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Ship-to-Shore Connector will exceed baseline cost estimate, US Navy confirms

The US Navy (USN) has notified Congress of an increase in the programme acquisition unit cost and the average procurement unit cost for the Ship-to-Shore Connector (SSC) programme that exceeds the current baseline estimate, breaching the significant Nunn-McCurdy cost threshold, the service confirmed on 11 June.

The Nunn–McCurdy Amendment of the1982 Defense Authorization Act requires the services to notify Congress if the cost per unit goes more than 25% of the original estimate.

“The breach is attributed to first-in-class challenges that led to increased construction costs resulting from labour and material cost growth, and schedule-related issues on early craft,” the USN said in a statement.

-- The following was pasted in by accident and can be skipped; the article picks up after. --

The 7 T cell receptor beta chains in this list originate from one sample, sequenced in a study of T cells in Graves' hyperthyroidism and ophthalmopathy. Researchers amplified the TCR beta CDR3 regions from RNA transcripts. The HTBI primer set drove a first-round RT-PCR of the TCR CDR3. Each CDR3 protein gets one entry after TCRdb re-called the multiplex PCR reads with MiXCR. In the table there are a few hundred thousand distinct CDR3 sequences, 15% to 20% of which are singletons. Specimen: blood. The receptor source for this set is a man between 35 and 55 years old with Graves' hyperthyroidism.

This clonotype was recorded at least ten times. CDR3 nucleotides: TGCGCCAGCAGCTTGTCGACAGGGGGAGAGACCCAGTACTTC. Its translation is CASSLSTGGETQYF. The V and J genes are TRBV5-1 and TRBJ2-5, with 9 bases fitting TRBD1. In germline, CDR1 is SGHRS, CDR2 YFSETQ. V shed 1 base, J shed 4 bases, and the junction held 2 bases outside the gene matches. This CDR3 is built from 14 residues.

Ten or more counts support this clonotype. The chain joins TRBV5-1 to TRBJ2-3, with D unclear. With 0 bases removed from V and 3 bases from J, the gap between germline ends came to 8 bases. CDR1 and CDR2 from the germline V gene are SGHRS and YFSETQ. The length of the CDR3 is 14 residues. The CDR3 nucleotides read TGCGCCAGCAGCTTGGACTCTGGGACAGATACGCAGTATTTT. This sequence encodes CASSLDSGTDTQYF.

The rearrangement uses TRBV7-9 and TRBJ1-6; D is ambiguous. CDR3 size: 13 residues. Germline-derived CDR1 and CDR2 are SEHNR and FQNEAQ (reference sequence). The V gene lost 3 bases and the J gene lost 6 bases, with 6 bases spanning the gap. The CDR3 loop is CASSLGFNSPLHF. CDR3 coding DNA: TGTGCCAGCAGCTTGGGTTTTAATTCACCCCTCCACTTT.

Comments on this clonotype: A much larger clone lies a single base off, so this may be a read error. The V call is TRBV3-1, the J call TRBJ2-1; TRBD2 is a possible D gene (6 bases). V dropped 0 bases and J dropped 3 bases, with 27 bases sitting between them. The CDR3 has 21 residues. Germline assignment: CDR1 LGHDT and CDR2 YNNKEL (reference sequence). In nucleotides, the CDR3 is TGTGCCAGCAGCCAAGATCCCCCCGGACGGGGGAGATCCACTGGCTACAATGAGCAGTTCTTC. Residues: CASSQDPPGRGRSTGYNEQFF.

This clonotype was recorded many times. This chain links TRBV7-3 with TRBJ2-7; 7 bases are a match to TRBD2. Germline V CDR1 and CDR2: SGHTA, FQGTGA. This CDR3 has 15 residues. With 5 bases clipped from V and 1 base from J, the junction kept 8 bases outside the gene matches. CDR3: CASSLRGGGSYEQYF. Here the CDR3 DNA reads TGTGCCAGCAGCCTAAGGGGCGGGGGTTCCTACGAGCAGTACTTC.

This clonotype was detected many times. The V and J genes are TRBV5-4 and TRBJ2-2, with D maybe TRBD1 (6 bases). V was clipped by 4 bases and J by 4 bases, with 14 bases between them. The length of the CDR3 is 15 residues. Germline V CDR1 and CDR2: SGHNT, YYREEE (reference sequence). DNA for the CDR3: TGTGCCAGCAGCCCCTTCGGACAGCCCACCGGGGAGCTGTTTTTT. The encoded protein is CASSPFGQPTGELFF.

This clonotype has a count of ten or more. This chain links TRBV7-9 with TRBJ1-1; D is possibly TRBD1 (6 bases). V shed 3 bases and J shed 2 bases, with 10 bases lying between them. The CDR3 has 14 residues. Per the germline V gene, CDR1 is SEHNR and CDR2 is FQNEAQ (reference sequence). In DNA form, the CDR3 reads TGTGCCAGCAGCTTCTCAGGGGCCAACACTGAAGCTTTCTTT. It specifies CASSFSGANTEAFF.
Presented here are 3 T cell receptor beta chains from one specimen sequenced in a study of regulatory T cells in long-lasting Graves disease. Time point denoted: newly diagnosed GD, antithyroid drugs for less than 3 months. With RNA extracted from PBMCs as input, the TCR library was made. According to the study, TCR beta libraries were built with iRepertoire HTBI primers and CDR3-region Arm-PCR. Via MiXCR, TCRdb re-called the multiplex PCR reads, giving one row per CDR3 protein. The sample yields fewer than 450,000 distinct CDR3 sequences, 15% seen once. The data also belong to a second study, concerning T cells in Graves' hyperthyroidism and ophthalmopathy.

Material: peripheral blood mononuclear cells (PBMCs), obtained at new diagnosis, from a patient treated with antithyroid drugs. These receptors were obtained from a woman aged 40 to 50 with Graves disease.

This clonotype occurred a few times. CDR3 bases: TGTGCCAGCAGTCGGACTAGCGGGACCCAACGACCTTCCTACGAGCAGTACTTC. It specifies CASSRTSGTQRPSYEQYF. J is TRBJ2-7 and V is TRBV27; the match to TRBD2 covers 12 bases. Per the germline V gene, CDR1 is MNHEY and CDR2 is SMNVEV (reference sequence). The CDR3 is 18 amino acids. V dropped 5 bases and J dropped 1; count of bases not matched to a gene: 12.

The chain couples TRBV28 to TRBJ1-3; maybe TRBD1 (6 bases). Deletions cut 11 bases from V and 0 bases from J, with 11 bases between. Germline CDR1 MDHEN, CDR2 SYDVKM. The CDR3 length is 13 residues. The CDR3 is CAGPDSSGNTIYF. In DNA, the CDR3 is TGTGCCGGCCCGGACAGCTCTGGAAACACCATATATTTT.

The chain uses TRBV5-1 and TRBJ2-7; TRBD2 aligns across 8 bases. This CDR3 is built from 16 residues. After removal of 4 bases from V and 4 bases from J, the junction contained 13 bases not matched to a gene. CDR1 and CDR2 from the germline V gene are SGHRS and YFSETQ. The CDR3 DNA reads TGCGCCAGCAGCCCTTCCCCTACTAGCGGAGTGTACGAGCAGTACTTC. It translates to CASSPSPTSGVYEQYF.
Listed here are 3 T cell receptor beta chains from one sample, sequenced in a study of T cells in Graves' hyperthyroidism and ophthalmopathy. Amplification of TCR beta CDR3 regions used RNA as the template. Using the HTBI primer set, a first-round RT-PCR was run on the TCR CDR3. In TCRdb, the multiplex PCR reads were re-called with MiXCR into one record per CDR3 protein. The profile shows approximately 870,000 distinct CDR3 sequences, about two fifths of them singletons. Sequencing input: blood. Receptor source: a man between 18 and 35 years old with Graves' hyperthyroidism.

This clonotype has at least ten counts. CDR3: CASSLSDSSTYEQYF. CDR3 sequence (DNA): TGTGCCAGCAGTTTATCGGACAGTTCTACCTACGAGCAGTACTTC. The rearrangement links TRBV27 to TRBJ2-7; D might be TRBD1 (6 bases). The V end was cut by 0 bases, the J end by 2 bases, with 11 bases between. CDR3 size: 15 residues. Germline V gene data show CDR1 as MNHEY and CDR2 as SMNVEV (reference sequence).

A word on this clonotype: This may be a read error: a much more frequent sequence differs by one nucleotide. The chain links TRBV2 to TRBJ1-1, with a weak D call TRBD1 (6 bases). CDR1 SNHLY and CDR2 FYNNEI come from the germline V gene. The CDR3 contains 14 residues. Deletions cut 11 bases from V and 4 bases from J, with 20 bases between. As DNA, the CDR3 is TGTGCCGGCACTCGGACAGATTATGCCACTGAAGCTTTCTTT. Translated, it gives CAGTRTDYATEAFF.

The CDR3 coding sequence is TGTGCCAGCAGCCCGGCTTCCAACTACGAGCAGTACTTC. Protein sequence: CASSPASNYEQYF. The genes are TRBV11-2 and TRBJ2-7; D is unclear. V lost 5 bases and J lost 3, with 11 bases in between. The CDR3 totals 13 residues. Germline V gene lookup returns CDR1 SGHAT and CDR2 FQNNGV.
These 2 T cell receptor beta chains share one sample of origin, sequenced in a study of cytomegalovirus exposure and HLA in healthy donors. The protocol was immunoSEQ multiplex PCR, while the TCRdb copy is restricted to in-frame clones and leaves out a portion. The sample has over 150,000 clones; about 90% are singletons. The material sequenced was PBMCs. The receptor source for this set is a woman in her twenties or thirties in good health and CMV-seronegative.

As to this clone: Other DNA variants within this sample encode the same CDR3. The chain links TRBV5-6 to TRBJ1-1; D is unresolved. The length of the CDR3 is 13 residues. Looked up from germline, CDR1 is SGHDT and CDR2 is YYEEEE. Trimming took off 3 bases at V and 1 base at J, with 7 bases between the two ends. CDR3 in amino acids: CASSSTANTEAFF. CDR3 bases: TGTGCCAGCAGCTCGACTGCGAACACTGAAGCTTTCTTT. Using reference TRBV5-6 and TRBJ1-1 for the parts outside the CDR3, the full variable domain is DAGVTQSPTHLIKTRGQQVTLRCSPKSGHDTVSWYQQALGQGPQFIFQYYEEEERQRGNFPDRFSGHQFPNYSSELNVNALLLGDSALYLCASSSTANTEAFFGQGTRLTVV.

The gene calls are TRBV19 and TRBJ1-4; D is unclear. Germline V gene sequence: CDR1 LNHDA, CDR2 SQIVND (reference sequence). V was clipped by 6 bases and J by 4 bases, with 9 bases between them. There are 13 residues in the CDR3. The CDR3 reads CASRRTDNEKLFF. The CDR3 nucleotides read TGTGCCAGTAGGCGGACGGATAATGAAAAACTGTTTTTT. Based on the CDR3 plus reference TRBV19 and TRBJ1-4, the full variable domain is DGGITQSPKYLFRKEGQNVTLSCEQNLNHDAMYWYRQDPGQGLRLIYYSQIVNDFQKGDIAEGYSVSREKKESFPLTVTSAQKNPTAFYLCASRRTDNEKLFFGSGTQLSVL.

“This is not a critical Nunn-McCurdy breach that would require recertification of the programme,” the USN noted, adding, “The SSC programme production is now stable as the first-in-class challenges have been resolved.”

However, in its annual report on major weapons systems, released on 8 June, the US Government Accountability Office (GAO) noted, “In part because of design and production challenges facing SSC – particularly the gearbox and propeller blades – the programme is in the process of updating its acquisition programme baseline.”

In a briefing to navy senior leadership, programme officials said they are considering reducing the total number of craft from 72 to 50, GAO reported.

“It is also considering updating the cost baseline,” GAO reported. “The programme is also considering delaying the initial capability by 11 months to December 2022. However, even with this delay, should the navy discover additional deficiencies during operational testing, the craft may not be fully capable by December 2022. Operational testing, to be completed in July 2022 under the new baseline, is the programme's first opportunity to verify in realistic operational conditions that it has fully addressed all known deficiencies before deployment.”

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